Featured Research

from universities, journals, and other organizations

Improving nanometer-scale manufacturing with infrared spectroscopy

Date:
October 10, 2012
Source:
University of Illinois College of Engineering
Summary:
While there have been significant breakthroughs in nano-manufacturing, there has been much less progress on measurement technologies that can provide information about nanostructures made from multiple integrated materials. Researchers now report new diagnostic tools that can support cutting-edge nano-manufacturing. Using atomic force microscope based infrared spectroscopy to characterize polymer nanostructures and systems of integrated polymer nanostructures, researchers were able to chemically analyze polymer lines as small as 100 nm.

Atomic Force Microscope Infrared Spectroscopy (AFM-IR) is a nanotechnology-based materials identification technique.
Credit: Image courtesy of University of Illinois College of Engineering

Nanotechnology-based materials identification enables critically needed chemical metrology for nano-manufacturing.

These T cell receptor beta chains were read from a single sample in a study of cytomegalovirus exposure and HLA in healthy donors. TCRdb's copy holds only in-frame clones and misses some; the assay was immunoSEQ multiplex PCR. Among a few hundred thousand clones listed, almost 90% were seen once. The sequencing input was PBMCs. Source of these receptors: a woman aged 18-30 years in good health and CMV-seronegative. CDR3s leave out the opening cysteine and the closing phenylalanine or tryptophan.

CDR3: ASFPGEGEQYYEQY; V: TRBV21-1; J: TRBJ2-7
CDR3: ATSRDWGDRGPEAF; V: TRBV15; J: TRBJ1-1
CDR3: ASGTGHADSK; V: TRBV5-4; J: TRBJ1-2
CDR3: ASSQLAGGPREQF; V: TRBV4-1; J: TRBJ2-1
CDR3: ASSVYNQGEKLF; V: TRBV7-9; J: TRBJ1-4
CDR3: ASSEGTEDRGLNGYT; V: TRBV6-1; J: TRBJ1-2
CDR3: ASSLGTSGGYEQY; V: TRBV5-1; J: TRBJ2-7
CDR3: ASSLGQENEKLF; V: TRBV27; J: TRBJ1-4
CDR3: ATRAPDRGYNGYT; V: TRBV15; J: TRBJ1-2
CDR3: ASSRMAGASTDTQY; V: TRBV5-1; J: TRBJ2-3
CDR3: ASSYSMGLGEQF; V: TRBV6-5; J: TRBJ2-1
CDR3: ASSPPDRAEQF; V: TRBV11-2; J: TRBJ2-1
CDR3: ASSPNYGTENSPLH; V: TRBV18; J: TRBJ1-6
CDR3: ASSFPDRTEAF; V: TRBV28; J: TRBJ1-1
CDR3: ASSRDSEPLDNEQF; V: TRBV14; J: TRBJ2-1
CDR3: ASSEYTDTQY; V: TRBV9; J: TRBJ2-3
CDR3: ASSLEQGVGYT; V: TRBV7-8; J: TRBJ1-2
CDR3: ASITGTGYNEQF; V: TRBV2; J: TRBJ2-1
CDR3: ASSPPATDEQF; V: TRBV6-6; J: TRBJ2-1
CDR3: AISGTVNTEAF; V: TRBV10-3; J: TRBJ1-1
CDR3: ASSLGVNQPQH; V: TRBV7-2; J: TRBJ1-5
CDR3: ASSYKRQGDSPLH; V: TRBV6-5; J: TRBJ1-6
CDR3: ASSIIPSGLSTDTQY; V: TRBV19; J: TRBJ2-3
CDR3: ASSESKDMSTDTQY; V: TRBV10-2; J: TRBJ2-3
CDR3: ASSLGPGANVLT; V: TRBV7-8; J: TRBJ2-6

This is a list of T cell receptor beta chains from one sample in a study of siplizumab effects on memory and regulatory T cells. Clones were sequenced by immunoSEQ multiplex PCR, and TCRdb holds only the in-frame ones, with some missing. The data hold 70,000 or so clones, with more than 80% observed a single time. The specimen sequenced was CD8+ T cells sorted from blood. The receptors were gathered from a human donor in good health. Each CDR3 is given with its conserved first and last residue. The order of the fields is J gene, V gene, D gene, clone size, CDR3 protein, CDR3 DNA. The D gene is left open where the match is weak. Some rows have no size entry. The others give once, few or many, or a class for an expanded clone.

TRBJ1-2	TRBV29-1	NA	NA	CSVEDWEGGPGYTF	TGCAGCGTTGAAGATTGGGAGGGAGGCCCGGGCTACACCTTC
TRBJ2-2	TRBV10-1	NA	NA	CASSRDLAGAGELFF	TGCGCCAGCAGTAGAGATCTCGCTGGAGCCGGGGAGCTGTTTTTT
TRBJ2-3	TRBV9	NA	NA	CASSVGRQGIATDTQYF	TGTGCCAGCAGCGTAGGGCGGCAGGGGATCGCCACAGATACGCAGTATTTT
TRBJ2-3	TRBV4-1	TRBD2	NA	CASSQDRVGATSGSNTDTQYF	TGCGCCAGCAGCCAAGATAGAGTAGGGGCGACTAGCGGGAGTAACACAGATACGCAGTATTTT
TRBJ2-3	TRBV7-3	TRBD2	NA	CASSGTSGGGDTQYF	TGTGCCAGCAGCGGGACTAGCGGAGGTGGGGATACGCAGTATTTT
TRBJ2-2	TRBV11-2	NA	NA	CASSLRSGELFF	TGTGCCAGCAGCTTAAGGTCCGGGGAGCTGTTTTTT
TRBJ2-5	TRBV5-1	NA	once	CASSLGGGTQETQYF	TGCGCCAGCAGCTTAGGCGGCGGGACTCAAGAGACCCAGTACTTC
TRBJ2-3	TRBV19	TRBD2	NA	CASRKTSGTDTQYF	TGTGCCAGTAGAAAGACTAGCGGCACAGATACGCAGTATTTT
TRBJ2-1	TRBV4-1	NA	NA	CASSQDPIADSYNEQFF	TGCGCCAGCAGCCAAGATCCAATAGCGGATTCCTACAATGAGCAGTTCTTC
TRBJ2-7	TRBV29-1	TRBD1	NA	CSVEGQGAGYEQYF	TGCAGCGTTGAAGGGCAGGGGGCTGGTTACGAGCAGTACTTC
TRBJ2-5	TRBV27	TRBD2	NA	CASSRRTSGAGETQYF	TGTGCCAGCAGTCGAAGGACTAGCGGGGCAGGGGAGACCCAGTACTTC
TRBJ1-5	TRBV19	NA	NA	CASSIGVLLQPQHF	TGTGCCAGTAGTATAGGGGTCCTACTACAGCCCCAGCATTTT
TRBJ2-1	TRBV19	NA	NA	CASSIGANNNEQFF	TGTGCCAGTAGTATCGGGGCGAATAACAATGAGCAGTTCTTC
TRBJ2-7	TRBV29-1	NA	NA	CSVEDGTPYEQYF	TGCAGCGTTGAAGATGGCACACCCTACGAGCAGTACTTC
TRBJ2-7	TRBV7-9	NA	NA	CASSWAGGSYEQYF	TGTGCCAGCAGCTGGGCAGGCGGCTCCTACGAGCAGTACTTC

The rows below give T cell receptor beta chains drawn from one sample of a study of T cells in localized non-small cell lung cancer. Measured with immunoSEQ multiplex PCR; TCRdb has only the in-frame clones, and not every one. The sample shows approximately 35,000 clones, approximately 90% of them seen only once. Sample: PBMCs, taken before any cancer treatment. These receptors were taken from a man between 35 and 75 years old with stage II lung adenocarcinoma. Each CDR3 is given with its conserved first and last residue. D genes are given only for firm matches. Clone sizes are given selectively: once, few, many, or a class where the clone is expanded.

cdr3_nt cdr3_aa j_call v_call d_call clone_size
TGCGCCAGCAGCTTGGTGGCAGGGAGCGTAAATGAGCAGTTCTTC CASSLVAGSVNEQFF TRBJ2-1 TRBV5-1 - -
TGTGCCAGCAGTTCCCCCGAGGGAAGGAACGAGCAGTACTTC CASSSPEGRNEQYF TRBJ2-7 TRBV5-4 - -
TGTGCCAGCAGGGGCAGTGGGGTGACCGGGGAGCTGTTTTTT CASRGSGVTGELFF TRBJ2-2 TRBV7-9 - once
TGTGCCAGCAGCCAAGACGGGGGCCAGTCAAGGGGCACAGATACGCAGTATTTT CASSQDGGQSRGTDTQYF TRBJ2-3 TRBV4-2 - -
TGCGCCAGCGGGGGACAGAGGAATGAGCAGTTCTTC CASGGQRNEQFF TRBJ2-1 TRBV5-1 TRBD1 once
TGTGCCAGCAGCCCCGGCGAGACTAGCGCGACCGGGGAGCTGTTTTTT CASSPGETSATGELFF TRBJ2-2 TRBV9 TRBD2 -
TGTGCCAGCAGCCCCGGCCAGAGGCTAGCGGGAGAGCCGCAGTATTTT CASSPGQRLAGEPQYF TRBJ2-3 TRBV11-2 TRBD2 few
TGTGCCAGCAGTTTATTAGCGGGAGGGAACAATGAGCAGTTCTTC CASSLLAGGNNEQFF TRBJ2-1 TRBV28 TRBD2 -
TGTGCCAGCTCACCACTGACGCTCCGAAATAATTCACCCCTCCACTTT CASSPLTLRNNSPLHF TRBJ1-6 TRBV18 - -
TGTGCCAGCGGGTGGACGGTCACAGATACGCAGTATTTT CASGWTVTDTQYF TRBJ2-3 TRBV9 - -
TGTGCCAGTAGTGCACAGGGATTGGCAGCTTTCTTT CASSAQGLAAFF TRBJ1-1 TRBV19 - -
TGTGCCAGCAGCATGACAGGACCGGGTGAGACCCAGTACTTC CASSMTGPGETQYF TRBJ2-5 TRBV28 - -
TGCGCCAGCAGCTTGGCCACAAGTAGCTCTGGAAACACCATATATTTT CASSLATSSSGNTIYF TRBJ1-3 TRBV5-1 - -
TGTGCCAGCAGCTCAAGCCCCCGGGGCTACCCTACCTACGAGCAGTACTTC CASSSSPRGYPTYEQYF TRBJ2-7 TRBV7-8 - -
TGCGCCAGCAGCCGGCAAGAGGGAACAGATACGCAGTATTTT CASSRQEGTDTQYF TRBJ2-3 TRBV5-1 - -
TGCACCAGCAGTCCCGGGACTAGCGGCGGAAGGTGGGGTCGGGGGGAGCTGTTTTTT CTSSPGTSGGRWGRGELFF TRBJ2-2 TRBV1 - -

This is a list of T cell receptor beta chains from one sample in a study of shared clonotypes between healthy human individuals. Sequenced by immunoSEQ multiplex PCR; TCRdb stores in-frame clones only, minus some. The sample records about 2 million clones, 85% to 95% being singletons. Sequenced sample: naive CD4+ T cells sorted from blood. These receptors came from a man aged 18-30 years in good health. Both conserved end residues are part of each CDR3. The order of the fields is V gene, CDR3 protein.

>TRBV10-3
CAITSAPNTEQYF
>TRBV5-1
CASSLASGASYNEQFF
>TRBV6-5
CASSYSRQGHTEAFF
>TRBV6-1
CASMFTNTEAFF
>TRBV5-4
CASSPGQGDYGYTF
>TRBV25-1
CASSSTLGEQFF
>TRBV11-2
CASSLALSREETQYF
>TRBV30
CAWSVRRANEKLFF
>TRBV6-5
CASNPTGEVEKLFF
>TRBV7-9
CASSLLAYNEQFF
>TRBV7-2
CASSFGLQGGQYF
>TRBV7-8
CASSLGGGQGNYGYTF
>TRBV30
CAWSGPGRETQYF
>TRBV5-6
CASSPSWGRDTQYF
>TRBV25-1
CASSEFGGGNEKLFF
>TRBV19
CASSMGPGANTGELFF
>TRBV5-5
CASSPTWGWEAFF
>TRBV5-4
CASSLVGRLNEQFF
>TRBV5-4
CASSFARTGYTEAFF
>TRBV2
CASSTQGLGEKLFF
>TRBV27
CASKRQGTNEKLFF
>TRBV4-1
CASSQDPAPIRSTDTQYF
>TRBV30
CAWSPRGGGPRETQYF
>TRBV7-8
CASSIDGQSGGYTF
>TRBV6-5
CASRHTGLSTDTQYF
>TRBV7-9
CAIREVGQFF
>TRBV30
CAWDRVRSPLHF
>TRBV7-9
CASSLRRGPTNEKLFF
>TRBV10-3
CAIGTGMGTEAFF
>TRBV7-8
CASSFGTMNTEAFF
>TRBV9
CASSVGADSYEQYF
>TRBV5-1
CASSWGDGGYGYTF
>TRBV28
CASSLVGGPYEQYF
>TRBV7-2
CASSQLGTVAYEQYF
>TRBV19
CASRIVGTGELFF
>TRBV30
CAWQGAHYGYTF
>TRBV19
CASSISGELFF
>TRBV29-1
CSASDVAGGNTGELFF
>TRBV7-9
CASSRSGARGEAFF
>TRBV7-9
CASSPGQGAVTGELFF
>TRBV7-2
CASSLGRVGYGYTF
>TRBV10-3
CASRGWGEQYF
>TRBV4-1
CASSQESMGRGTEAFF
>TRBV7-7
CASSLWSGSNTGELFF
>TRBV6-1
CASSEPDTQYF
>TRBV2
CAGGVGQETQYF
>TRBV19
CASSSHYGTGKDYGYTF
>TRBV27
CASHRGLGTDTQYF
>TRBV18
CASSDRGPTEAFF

One of the key achievements of the nanotechnology era is the development of manufacturing technologies that can fabricate nanostructures formed from multiple materials. Such nanometer-scale integration of composite materials has enabled innovations in electronic devices, solar cells, and medical diagnostics.

While there have been significant breakthroughs in nano-manufacturing, there has been much less progress on measurement technologies that can provide information about nanostructures made from multiple integrated materials. Researchers at the University of Illinois Urbana-Champaign and Anasys Instruments Inc. now report new diagnostic tools that can support cutting-edge nano-manufacturing.